It was a Taylor Swift concert that had me undone. On my way with plenty of time to spare, I hit a road block where cars inched forward gradually in increments of inches. Neck craning, cursing and general confusion reigned in the streets near the concert. Luckily my sometime vegetarian friend Laura was on time and was holding the table at Rushcutters. And by a stroke of luck a parking spot emerged right next to the restaurant and I rushed in.
Located on Neild Avenue where the eponymous restaurant once sat, it looks like quite a different space. Open, airy and green, Rushcutters is designed to be an all day dining venue with room for cooking classes and markets (commencing early 2014). There are plenty of spaces at which to sit from the main dining room, to the bar to banquette facing tables on the right. I take a seat in a comfortable chair in the middle section of the main dining room.
The menu features the produce from the Hawkesbury region as well as the new farming venture by Longrain chef Martin Boetz. The farm is called the Cooks Co-op at Sackville in the Hawkesbury which he has had for about a year. We're told that about 80% of produce on the menu comes from the 28 acre farm.
A huge spray of asparagus ferns adorns a large share table while a massive fern hangs from one wall. "We feed it bananas" our waiter tells us and I'm not sure if he's joking or not (he assures us that he is not). Service is friendly and knowledgeable for the most part and they take us through the menu which starts at small dishes and progresses towards heavier ones. Head chef Kasper Christensen is from Denmark.
Fried sardines, roasted tomatoes, almonds, oregano $15
Our first dish is the sardines and they end up being our favourite dish of the night. It's an enormous serve for an entree and features fresh pan fried sardines, pickled red onions, rosemary, almonds, roasted tomatoes and lemon zest curls. It's a dish full of flavour and punch and the sauce is perfect for mopping up with the bread or spooning on another dish.
School prawns $22
The school prawns are tossed in tapioca flour and then flash fried til crisp. They come with a green sauce that tastes like herbs and peas. The dish needs a drenching from the lemons and we would have loved an aioli or something to dip the crunchy prawns into.
Sea Scallops, cauliflower, rye crumbs, parsley $27
Sometime vegetarian Laura is actually a pescatarian as well so we ordered the sea scallops. It's another sizeable portion and would qualify as a main elsewhere. There's a generous number of sea scallops and these are a tad overcooked. They come with cauliflower floretsm parsley and grated cheese and the dish is very mildly flavoured, especially after the bold and flavoursome sardines. We would have loved something like a cauliflower puree as an added creamy texture to the dish.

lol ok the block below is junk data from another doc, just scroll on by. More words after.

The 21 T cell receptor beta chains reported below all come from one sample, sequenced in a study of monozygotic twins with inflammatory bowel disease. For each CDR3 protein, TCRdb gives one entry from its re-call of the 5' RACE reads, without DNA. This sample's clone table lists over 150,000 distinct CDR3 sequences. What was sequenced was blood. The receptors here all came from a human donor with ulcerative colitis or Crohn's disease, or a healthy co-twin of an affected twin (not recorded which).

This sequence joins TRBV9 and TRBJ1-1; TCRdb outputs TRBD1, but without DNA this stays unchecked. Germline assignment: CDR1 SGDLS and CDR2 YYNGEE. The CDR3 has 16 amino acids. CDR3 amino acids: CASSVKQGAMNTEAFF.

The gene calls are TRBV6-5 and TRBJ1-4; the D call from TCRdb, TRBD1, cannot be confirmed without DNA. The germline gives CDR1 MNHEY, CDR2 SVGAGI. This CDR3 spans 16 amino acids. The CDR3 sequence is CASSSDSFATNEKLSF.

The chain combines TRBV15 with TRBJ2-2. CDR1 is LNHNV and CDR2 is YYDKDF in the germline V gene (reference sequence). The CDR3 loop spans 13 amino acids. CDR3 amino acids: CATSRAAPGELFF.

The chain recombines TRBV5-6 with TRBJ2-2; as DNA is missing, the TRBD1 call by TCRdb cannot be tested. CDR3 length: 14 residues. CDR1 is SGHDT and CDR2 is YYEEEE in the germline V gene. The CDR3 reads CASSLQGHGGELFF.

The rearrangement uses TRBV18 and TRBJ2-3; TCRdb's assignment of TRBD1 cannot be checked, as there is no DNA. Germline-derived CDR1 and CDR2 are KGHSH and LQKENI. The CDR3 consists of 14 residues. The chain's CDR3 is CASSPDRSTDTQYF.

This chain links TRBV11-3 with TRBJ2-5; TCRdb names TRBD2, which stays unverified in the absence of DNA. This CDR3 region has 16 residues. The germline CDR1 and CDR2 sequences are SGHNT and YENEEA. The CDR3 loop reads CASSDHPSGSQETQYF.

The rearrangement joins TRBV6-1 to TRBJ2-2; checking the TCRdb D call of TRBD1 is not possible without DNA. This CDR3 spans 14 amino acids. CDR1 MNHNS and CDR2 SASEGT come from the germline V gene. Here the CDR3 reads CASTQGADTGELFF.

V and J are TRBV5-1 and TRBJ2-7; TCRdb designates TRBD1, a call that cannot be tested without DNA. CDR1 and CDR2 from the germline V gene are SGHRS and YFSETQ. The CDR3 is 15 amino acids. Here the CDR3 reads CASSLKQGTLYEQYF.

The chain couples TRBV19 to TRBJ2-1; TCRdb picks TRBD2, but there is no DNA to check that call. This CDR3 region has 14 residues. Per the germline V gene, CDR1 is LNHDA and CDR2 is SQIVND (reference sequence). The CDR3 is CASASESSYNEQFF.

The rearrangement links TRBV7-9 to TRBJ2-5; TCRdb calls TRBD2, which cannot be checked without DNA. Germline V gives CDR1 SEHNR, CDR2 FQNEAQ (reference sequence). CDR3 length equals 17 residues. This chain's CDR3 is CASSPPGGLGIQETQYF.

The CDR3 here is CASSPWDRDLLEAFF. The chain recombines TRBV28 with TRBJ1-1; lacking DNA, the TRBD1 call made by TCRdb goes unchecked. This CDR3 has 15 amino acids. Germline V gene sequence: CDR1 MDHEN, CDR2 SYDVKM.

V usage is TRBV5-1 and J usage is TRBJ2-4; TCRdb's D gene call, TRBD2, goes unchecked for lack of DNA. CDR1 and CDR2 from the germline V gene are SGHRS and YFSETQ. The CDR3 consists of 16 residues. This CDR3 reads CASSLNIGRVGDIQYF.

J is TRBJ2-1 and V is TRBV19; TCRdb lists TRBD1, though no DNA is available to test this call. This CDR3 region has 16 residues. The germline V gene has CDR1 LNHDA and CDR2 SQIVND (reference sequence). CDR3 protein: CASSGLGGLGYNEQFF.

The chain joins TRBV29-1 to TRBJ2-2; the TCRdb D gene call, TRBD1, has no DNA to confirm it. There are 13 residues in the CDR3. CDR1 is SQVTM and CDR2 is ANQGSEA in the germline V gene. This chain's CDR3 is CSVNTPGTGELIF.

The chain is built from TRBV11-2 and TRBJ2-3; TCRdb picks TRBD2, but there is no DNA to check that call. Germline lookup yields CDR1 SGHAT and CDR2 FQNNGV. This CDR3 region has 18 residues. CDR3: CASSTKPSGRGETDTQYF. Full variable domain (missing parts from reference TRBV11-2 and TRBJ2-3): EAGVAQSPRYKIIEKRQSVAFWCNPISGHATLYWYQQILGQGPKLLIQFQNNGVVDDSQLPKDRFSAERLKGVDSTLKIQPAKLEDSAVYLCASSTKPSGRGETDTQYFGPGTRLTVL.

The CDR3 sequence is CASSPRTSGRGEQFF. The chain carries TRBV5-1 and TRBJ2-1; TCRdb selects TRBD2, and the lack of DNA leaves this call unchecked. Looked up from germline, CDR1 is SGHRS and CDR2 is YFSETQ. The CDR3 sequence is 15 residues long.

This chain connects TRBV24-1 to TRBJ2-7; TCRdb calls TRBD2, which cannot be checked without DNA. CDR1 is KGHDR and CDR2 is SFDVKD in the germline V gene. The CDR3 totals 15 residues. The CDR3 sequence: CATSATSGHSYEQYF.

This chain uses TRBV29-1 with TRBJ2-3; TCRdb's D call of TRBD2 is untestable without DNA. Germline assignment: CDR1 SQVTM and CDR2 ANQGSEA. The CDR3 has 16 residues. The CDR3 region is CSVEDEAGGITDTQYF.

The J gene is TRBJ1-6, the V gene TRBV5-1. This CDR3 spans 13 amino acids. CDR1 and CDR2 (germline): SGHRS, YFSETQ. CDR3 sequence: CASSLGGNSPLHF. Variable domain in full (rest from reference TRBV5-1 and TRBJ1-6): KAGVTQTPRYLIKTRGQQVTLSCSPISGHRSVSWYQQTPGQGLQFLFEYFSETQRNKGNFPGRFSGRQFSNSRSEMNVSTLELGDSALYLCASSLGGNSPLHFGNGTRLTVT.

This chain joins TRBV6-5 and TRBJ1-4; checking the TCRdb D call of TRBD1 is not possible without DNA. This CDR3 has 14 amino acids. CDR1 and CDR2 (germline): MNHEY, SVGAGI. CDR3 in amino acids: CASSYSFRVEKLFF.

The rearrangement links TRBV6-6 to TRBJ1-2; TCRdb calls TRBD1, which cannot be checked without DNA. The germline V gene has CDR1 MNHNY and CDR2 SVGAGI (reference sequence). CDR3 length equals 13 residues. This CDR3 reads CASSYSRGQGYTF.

Potato dumplings, burnt butter, parsley, prawns $26
"Are you sure you want the rest of your meals?" our waiter asks us. Little does he know how much two petite girls can eat. The potato dumplings spark some debate - they taste like polenta dumplings to us and have the same fall-apart texture and distinctive polenta flavour but the waiter tells us that they are indeed potato. They come with a burnt butter, parsley and prawns with a strong prawn flavour. The burnt butter is quite mild and not as nutty as we were expecting with the prawn flavour dominating and there's a good amount of prawns in this dish.
Corned veal brisket, kale, sour cream, malt $30
The corned veal brisket is enormous and enough to serve two which makes the pricing all the more curious. It's buttery soft and comes with sour cream, malt and a canopy of braised kale on top. It goes well with the side dish below.
Zucchini, lemon and rye crumbs $9
This was a recommendation from our waiter and it was a goody. A simple side dish it had ribbons of grilled zucchini, parsley, a dash of lemon, garlic and crunchy rye seeds on top.
Strudel, raisins, nuts, spices $26
Admittedly, we were quite confused by the pricing - most of the dishes were very well priced but a dessert at $26 just seems out of place. A new waiter explains that the strudel is not what you'd expect strudel to be so intrigued, we order it. Except that bless his cotton socks, it is just like a strudel is meant to be except there are four serves of it! Four slices of strudel is a lot of strudel served with a very, very vanilla beany ice cream. There's a nice crunch on top from the flaked almonds and raw sugar although the raisin filled jammy strudel is too sweet for salt loving Laura but the level of sweetness suits me just fine. We're just not convinced about having four serves of it.
Blackcurrant, white chocolate, lavender $9
Described to us by the waiter as like a panna cotta, it's actually nothing like a panna cotta. It's more an Eton Mess with crunchy biscuit, white chocolate mousse, blackcurrant sauce with the strong aroma of lavender. It's for those that love the floral lavender scent while others may wonder if it is too soapy. The blackcurrant sauce goes a long way to balancing it.
As per the usual, we end up with some dishes to take home-we both love eating but hate waste. And of course, we are one of the last to leave too.
So tell me Dear Reader, how important is pricing when dining out? Do you always look at the prices before you visit a restaurant? Is value important?
10 Neild Avenue, Rushcutters Bay, NSW
Tel: +61 (02) 9326 9348
Weekdays - 7:00am til late
Weekends - 7:30am til late